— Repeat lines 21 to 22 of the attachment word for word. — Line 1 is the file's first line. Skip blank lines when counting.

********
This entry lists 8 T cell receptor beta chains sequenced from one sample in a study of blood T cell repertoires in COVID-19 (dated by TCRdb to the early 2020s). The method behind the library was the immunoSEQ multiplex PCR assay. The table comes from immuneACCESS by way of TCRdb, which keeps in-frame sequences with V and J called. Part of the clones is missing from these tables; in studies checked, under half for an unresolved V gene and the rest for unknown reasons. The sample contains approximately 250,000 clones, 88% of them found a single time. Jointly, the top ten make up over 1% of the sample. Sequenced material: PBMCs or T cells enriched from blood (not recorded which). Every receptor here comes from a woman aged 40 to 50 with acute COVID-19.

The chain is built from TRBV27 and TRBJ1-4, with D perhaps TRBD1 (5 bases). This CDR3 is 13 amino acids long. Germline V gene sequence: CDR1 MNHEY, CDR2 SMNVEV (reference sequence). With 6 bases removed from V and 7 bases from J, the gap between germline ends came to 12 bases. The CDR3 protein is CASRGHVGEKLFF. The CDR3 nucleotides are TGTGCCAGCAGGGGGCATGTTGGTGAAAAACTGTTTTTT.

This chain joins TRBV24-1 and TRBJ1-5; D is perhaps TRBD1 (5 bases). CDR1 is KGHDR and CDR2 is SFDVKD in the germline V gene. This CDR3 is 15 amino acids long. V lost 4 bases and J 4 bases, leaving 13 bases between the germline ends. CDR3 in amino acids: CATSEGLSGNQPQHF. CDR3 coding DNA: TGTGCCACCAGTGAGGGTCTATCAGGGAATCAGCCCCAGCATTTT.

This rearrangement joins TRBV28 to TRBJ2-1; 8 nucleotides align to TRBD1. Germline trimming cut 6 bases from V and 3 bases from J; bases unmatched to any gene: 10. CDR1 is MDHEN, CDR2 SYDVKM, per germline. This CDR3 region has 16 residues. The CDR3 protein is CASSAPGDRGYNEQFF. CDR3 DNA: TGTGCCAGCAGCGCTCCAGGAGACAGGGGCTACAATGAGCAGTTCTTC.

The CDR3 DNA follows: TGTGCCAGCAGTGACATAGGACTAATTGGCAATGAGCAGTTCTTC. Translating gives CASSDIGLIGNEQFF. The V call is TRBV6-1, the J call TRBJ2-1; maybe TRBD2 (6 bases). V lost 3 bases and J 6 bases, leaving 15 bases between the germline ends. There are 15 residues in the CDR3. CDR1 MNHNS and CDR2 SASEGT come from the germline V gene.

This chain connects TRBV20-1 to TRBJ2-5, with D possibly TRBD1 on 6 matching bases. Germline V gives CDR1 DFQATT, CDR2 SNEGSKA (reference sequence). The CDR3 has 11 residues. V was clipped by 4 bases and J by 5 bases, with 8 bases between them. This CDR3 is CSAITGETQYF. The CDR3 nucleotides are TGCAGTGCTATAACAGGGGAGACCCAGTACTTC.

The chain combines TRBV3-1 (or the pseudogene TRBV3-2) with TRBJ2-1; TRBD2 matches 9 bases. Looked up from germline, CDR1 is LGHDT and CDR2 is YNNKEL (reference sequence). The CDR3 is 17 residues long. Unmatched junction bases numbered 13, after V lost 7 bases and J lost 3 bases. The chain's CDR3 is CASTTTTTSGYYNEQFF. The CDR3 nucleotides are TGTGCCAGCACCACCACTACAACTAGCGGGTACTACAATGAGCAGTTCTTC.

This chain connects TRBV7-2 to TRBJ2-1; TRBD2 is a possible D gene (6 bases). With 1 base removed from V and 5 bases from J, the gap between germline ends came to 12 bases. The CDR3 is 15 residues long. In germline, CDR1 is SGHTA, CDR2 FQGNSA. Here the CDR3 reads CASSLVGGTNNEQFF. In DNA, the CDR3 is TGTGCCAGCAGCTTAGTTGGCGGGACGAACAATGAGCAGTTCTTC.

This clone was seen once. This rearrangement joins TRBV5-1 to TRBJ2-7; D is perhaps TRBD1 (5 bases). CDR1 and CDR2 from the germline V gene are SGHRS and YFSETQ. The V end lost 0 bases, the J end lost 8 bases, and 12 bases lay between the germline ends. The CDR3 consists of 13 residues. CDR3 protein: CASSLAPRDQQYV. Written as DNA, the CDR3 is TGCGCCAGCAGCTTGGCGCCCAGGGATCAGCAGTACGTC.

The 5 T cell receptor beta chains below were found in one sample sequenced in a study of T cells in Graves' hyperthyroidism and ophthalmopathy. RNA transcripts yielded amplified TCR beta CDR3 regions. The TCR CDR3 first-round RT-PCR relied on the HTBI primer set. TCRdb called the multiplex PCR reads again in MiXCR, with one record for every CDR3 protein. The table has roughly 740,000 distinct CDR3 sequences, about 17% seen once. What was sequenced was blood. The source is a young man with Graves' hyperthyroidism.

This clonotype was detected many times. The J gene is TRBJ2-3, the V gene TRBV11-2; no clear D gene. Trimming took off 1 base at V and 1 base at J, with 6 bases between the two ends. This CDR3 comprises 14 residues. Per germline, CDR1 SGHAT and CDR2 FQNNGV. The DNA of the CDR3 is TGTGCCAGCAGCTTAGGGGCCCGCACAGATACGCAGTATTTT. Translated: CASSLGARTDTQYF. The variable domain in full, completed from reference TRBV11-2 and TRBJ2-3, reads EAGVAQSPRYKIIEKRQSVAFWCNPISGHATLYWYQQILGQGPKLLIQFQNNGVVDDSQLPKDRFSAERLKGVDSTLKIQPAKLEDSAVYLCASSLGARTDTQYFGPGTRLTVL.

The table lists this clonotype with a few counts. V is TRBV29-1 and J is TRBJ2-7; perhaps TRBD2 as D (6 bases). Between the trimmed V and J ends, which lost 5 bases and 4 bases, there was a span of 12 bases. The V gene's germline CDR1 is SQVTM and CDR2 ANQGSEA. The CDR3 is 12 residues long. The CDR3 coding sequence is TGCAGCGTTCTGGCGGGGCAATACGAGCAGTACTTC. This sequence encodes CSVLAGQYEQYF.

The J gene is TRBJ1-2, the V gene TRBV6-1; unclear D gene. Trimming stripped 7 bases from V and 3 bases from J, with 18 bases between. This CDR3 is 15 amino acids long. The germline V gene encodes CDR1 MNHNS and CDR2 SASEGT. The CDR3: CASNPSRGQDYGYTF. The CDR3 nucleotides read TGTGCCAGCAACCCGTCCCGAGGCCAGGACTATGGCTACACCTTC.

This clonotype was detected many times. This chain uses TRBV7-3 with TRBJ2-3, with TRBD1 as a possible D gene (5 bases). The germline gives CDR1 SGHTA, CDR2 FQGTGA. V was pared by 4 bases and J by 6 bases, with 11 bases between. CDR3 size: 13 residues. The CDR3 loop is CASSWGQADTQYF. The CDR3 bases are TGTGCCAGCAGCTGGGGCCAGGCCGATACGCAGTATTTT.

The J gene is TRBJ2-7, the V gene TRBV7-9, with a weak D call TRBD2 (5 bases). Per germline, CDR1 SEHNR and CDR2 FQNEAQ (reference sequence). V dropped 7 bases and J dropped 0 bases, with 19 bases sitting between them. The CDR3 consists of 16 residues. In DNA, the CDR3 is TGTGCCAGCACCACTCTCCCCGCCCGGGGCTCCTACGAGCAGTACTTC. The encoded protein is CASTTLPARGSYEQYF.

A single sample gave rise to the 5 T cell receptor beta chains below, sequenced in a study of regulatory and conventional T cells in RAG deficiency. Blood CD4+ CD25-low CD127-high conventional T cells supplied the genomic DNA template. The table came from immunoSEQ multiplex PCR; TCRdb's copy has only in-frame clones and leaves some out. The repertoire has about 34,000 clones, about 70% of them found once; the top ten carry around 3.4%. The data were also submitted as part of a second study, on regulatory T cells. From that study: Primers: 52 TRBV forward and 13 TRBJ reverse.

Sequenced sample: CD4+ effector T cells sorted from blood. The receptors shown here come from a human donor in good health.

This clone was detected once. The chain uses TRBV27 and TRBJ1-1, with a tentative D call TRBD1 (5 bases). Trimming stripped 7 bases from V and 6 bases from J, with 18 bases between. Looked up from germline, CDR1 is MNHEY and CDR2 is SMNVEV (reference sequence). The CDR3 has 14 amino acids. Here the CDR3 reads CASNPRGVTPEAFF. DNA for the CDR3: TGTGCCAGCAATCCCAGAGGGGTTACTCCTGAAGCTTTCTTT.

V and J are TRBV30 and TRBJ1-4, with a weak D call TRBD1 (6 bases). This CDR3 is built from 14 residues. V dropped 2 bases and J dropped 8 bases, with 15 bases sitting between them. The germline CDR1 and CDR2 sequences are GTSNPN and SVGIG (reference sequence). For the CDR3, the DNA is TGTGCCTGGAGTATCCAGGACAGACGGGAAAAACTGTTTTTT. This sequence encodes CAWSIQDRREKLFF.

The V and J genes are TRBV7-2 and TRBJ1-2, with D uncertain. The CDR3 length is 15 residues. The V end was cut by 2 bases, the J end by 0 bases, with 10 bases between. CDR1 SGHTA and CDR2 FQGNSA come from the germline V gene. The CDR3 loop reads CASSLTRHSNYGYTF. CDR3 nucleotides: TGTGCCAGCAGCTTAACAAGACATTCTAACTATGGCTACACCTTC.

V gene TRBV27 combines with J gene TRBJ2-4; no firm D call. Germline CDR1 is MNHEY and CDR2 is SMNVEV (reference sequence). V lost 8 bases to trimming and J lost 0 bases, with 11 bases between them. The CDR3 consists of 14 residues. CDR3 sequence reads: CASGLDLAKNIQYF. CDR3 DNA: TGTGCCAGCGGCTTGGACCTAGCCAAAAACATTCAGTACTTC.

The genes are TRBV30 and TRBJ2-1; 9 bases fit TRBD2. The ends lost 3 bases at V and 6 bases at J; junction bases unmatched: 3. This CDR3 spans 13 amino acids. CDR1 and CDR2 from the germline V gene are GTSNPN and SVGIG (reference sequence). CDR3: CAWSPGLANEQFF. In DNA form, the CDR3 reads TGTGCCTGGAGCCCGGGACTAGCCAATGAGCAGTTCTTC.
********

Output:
V gene TRBV27 combines with J gene TRBJ2-4; no firm D call. Germline CDR1 is MNHEY and CDR2 is SMNVEV (reference sequence). V lost 8 bases to trimming and J lost 0 bases, with 11 bases between them. The CDR3 consists of 14 residues. CDR3 sequence reads: CASGLDLAKNIQYF. CDR3 DNA: TGTGCCAGCGGCTTGGACCTAGCCAAAAACATTCAGTACTTC.

The genes are TRBV30 and TRBJ2-1; 9 bases fit TRBD2. The ends lost 3 bases at V and 6 bases at J; junction bases unmatched: 3. This CDR3 spans 13 amino acids. CDR1 and CDR2 from the germline V gene are GTSNPN and SVGIG (reference sequence). CDR3: CAWSPGLANEQFF. In DNA form, the CDR3 reads TGTGCCTGGAGCCCGGGACTAGCCAATGAGCAGTTCTTC.